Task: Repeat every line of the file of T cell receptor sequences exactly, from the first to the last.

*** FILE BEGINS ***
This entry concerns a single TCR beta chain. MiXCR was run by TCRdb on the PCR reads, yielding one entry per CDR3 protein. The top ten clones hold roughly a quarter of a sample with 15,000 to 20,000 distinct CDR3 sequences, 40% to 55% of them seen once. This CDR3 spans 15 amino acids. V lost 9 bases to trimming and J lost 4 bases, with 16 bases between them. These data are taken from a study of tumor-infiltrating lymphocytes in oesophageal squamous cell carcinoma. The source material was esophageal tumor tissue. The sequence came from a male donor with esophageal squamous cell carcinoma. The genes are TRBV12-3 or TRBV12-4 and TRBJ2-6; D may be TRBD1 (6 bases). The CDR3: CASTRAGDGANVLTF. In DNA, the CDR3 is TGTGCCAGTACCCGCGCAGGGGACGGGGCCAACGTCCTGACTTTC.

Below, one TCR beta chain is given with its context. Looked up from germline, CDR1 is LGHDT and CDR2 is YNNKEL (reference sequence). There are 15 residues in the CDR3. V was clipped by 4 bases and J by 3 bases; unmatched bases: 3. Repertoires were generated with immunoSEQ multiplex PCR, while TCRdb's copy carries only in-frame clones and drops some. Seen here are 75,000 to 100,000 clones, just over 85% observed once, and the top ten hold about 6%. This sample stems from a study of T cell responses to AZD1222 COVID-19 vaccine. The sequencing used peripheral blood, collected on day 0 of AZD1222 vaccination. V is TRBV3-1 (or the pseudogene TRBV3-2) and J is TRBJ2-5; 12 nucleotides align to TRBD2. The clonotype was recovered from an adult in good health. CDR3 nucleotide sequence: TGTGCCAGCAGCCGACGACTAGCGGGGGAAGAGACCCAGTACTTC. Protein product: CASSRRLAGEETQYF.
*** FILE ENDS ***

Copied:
This entry concerns a single TCR beta chain. MiXCR was run by TCRdb on the PCR reads, yielding one entry per CDR3 protein. The top ten clones hold roughly a quarter of a sample with 15,000 to 20,000 distinct CDR3 sequences, 40% to 55% of them seen once. This CDR3 spans 15 amino acids. V lost 9 bases to trimming and J lost 4 bases, with 16 bases between them. These data are taken from a study of tumor-infiltrating lymphocytes in oesophageal squamous cell carcinoma. The source material was esophageal tumor tissue. The sequence came from a male donor with esophageal squamous cell carcinoma. The genes are TRBV12-3 or TRBV12-4 and TRBJ2-6; D may be TRBD1 (6 bases). The CDR3: CASTRAGDGANVLTF. In DNA, the CDR3 is TGTGCCAGTACCCGCGCAGGGGACGGGGCCAACGTCCTGACTTTC.

Below, one TCR beta chain is given with its context. Looked up from germline, CDR1 is LGHDT and CDR2 is YNNKEL (reference sequence). There are 15 residues in the CDR3. V was clipped by 4 bases and J by 3 bases; unmatched bases: 3. Repertoires were generated with immunoSEQ multiplex PCR, while TCRdb's copy carries only in-frame clones and drops some. Seen here are 75,000 to 100,000 clones, just over 85% observed once, and the top ten hold about 6%. This sample stems from a study of T cell responses to AZD1222 COVID-19 vaccine. The sequencing used peripheral blood, collected on day 0 of AZD1222 vaccination. V is TRBV3-1 (or the pseudogene TRBV3-2) and J is TRBJ2-5; 12 nucleotides align to TRBD2. The clonotype was recovered from an adult in good health. CDR3 nucleotide sequence: TGTGCCAGCAGCCGACGACTAGCGGGGGAAGAGACCCAGTACTTC. Protein product: CASSRRLAGEETQYF.